Typically, the selection procedure for most courses is a qualifying written examination followed by a personal interview, to gauge level of interest and aptitude. However, the courses are not standardised, a concern that is voiced by some. Dr. Anant Bhan, a Pune-based independent researcher with a specialisation in bioethics and public health feels that we need to have a good regulatory framework in place. Though the mechanism is in place for the drug approval process.
Choosing an institute
With several institutes offering clinical research courses, zeroing in on where you want to study becomes all the more important. Dr. Vijay Moza, chairman of CREMA, a Mumbai-based institute which offers clinical research courses, recommends a good faculty, and a curriculum that delivers. The placements is also a very important criterion.
Industry interaction is very important, stresses Dr. Ashok Kolaskar, former Vice Chancellor of Pune University and professor of Bioinformatics. “We are looking at creating individuals with skill sets. Hence we brought in experts with hands-on experience in the industry,” he says, talking of the course currently being managed at Goa University in collaboration with Bioinnovat Research Services, a Delhi-based knowledge resource company.
“Students should see to it that they get practical exposure, go to the sites (usually a hospital or a research organization) where the trial is conducted. In other words, industrial training is very important,” says Pooja Puri, who passed out from a prominent clinical research institute this year.
Many allied sectors offer opportunities after completing a course in clinical research and the numbers are on the rise. “The employment of manpower is the highest in the R&D at biopharmaceutical companies, which are always on the lookout for new drug candidates,” says Guljit Chaudhary, Managing Director of Bioinnovat Research services.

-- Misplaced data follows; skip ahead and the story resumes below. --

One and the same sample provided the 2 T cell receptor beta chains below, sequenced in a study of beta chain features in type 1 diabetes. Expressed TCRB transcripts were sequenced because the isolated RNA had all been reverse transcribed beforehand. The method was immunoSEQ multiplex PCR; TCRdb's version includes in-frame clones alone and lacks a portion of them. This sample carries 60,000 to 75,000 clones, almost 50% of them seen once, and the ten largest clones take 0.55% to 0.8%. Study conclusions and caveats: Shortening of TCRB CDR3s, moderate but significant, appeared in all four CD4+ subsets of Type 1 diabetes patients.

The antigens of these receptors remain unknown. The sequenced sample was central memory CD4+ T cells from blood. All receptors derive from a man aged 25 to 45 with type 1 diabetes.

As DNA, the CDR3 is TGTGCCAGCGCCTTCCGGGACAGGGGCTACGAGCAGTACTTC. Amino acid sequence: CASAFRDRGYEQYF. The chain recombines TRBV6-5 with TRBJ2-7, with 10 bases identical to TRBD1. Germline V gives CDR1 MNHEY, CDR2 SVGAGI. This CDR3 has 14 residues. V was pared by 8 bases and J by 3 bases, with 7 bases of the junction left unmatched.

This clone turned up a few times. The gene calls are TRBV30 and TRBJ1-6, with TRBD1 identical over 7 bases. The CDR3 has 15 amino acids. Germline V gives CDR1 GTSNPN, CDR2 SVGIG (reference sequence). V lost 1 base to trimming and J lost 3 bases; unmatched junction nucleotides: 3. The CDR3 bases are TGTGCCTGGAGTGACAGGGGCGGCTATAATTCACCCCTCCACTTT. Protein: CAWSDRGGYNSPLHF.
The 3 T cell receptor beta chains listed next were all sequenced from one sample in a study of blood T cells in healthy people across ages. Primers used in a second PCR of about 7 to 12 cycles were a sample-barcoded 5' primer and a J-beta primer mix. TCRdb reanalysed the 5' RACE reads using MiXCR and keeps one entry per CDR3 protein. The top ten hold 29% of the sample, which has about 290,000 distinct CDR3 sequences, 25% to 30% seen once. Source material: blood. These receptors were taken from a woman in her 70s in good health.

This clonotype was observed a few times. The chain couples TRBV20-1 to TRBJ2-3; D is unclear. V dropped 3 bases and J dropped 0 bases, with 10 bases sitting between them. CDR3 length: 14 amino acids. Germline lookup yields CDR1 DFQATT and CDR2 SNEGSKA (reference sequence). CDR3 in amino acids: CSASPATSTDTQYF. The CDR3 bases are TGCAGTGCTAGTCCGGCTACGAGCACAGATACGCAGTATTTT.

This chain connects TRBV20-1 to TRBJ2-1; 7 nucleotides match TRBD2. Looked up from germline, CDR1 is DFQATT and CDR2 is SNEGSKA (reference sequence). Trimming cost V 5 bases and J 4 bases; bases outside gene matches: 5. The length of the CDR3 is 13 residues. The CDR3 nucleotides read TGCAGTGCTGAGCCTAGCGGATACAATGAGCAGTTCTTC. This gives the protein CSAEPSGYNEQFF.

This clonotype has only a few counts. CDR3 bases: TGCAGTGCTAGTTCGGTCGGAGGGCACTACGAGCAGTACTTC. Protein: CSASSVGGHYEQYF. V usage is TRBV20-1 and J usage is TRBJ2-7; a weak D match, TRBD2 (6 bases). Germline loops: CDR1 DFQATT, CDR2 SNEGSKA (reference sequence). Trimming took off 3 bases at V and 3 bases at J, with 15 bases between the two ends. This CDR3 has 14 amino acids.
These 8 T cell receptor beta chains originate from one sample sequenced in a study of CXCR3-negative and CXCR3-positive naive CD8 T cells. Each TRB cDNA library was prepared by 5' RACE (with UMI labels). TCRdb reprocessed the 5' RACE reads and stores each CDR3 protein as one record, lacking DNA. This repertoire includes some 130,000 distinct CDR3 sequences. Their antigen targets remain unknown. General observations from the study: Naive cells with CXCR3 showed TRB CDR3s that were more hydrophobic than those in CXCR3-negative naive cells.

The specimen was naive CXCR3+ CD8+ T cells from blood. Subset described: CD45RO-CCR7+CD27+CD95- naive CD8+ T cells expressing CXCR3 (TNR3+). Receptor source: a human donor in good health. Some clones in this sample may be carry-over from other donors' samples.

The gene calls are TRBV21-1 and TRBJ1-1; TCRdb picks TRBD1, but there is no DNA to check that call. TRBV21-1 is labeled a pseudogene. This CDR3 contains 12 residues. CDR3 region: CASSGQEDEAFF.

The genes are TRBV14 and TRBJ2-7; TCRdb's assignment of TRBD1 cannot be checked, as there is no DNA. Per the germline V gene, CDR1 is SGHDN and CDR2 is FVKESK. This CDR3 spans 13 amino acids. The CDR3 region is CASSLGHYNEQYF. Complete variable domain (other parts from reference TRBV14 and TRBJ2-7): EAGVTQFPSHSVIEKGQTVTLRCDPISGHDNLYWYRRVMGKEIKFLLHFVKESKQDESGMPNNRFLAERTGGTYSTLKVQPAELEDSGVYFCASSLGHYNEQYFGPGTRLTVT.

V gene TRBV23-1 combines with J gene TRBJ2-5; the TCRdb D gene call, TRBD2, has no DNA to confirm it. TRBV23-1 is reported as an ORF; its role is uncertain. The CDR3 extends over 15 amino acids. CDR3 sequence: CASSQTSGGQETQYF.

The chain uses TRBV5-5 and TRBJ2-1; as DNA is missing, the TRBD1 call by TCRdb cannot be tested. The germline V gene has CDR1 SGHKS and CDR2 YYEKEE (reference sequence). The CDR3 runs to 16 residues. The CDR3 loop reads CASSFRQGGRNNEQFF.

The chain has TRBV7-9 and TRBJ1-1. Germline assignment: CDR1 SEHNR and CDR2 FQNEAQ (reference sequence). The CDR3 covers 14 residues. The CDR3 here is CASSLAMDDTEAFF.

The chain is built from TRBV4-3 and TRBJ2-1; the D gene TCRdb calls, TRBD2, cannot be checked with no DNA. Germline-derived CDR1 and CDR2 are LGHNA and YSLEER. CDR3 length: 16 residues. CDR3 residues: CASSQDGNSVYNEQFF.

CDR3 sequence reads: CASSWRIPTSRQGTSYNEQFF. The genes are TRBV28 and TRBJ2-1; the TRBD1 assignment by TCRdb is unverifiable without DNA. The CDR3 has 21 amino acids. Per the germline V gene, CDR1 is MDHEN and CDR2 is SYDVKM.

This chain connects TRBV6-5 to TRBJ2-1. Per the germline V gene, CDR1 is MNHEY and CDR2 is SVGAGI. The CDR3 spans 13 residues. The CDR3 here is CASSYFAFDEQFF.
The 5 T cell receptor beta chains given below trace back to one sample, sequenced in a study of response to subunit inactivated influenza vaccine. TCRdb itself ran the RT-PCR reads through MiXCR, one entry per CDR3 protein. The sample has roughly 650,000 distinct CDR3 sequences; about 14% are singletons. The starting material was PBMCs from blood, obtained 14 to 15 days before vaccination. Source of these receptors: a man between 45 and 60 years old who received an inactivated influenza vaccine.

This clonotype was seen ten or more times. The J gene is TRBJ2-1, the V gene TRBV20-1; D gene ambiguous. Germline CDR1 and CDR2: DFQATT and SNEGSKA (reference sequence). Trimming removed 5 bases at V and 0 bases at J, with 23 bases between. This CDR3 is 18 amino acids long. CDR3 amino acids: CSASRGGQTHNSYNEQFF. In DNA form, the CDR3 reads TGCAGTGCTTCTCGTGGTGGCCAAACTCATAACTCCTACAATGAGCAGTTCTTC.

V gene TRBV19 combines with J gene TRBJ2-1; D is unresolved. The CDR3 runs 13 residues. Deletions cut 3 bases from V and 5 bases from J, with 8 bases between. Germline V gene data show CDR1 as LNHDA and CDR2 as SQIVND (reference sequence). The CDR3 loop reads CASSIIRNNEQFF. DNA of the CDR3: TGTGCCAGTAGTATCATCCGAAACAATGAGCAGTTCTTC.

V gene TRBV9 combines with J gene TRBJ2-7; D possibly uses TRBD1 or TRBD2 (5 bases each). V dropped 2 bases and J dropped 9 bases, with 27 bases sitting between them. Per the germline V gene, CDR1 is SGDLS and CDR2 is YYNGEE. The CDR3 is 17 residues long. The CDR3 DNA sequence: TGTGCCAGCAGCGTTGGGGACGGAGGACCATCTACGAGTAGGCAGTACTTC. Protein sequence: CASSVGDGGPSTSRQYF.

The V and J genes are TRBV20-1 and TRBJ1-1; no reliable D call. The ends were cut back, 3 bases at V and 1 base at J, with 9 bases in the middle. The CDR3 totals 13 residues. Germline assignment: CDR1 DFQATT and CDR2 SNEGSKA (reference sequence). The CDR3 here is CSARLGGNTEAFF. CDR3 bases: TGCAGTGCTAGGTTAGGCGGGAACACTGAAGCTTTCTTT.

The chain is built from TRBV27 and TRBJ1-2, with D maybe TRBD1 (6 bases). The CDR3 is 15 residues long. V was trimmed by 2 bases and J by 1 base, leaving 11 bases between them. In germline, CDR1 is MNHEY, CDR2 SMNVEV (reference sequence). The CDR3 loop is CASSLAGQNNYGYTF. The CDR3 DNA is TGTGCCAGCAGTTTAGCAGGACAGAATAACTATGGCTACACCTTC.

Biopharma includes companies such as Eli Lilly, GSK and Ranbaxy. CROs, as the name suggests, offer a wide range of “outsourced” pharmaceutical research services to pharmaceutical industries and hence are the next big employers of clinical research professionals.
These include SIRO Clinpharm, Veeda CR, Clinigene as well as MNCs such as Quintiles and Kendle. You can also work in government laboratories or non-profit organizations, working towards development of new vaccines, drugs, etc. Trial management organisations are yet another option. These offer a range of services to CROs, pharma and biotech companies and even sites.
A fresh graduate from a clinical research course can join as a Clinical Project Assistant/in-house CRA (clinical research associate) in a pharma company or CRO/Site Management Organisation. A CRA typically ensures compliance with the clinical trial protocol, checks clinical site activities, makes on-site visits, reviews Case Report Forms (CRFs) and communicates with clinical research investigators. A CRA does not work on the site, itself, but monitors a clinical trial.